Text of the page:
Benjamin argues that natural law provides no justification for revolutionary (law-making) violence. In this point, he seems to be following Sorel, who took natural law in this context to be Thomas Hobbes' state of nature, a war of all against all. He finds the justification for law-making violence in mythic violence. But in a conventional Jewish religious judgment, he argues that God opposes mythic violence, specifically that the divine (including divine violence) is the "antithesis in all respects" (p.249) to mythic violence and that God will ultimately destroy all law to create a state of divine anarchism beyond law and the state as we know them. "if mythic violence brings at once guilt and retribution, divine power only expiates." He uses the judgment against Korah, Dathan and Abiram (Num. 16-17) as an illustration of this divine, expiatory, law-destroying judgment with a "lack of bloodshed". (In the Korah story, the deaths come from being swallowed up by the earth, by fire from heaven and from a plague.) This Niobe-Korah contrast frames his concept of the establishment of divine justice requiring the abolition of positive law and the violence associated with it, both law-preserving and law-establishing.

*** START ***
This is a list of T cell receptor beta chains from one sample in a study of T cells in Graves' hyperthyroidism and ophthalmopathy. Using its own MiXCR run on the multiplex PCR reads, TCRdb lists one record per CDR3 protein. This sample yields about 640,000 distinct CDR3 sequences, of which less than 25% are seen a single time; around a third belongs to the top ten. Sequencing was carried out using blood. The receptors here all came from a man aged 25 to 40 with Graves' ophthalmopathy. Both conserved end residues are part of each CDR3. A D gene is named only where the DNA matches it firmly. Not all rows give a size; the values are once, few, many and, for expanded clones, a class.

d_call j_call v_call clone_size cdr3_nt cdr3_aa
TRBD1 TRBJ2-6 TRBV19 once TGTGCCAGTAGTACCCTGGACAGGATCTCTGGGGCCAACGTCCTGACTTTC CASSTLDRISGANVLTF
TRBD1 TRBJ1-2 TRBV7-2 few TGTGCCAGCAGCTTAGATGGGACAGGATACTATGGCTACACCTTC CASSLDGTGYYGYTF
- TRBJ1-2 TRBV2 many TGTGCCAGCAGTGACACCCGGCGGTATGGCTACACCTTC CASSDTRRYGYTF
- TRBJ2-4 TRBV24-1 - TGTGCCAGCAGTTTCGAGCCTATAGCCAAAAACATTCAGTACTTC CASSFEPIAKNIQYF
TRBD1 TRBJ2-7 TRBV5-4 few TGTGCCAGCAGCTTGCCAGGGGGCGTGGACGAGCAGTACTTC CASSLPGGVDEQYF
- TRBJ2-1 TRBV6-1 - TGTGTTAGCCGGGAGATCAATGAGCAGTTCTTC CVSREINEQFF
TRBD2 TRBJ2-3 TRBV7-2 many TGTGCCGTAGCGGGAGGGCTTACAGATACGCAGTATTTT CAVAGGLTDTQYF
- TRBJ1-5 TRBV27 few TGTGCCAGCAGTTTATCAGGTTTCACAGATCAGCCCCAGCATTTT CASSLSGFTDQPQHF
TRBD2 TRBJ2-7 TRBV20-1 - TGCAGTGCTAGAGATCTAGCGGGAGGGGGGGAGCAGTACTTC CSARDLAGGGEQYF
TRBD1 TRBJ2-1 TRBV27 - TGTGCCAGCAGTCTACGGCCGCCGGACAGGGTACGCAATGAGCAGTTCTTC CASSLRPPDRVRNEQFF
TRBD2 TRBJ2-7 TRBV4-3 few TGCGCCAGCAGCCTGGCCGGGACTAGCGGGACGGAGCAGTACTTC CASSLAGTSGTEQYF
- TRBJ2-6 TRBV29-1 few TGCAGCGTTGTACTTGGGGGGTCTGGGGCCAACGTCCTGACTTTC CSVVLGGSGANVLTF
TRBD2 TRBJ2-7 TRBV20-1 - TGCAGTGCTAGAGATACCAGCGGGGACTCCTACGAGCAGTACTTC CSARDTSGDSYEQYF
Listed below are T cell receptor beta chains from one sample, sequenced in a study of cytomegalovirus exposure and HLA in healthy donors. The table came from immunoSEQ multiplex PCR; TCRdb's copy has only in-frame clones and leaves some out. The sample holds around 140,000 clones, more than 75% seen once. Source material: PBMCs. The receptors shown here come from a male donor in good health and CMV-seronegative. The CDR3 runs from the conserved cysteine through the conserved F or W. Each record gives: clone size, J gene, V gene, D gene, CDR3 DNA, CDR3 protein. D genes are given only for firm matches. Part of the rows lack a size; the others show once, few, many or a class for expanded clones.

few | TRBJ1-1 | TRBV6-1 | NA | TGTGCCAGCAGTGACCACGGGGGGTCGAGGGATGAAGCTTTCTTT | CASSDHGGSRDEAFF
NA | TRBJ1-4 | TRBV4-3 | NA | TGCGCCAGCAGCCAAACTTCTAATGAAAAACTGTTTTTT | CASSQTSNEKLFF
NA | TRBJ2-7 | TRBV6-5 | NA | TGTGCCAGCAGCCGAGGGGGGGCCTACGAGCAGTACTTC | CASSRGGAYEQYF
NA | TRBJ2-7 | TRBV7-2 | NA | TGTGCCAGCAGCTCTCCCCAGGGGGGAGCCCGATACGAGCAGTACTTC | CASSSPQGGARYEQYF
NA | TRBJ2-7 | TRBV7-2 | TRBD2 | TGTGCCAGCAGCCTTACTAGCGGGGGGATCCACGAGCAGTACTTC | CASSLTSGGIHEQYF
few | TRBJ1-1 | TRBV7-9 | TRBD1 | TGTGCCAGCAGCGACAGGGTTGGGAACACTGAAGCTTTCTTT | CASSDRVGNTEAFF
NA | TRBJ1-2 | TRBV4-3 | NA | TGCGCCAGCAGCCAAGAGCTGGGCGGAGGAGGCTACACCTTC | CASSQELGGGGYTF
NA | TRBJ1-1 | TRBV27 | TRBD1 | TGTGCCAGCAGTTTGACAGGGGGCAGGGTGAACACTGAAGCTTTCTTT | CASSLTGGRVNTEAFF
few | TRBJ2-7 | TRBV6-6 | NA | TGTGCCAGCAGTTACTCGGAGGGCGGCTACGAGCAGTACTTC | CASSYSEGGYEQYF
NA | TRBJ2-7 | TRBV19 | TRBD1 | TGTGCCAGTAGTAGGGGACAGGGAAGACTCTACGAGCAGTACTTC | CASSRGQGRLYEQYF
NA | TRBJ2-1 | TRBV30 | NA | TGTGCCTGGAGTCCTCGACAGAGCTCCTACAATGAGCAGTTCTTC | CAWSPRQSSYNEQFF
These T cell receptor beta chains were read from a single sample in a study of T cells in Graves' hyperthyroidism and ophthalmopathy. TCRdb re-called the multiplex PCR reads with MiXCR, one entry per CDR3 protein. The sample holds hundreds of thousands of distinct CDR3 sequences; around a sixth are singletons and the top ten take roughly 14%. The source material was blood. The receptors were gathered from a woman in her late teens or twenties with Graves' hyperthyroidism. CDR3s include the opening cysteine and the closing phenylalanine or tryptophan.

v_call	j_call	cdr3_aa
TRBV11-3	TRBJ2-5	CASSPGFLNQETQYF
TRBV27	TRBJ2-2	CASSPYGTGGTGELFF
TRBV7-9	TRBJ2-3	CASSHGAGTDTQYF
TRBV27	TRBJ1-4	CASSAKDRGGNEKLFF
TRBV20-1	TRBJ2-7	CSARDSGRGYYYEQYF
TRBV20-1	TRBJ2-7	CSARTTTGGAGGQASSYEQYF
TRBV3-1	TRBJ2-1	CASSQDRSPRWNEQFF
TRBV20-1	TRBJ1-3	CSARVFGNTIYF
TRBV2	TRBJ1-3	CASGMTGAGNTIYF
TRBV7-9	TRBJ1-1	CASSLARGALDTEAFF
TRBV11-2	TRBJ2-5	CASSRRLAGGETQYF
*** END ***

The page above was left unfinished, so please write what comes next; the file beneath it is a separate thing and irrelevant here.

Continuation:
The judgment of Korah
 Issues with Benjamin's argument in his 1921 essay include: his conventional Jewish distinction between mythic violence (Niobe) and divine violence (Korah), though Biblical scholarship would treat the Korah story as mythical, as well; eliding the meaning of violence, as when he treats the act of a normal labor strike as violent because its exercise reinforces the established legal system which ultimately relies of violence for its self-preservation; his Sorelian view of natural law as not placing any restriction of violence as a means when used toward a just end; a failure to distinguish between underlying violence and actual acts of violence, e.g., in his discussion of parliamentarianism; and, what seems to be the equation of Darwin's theory of natural selection with Social Darwinism.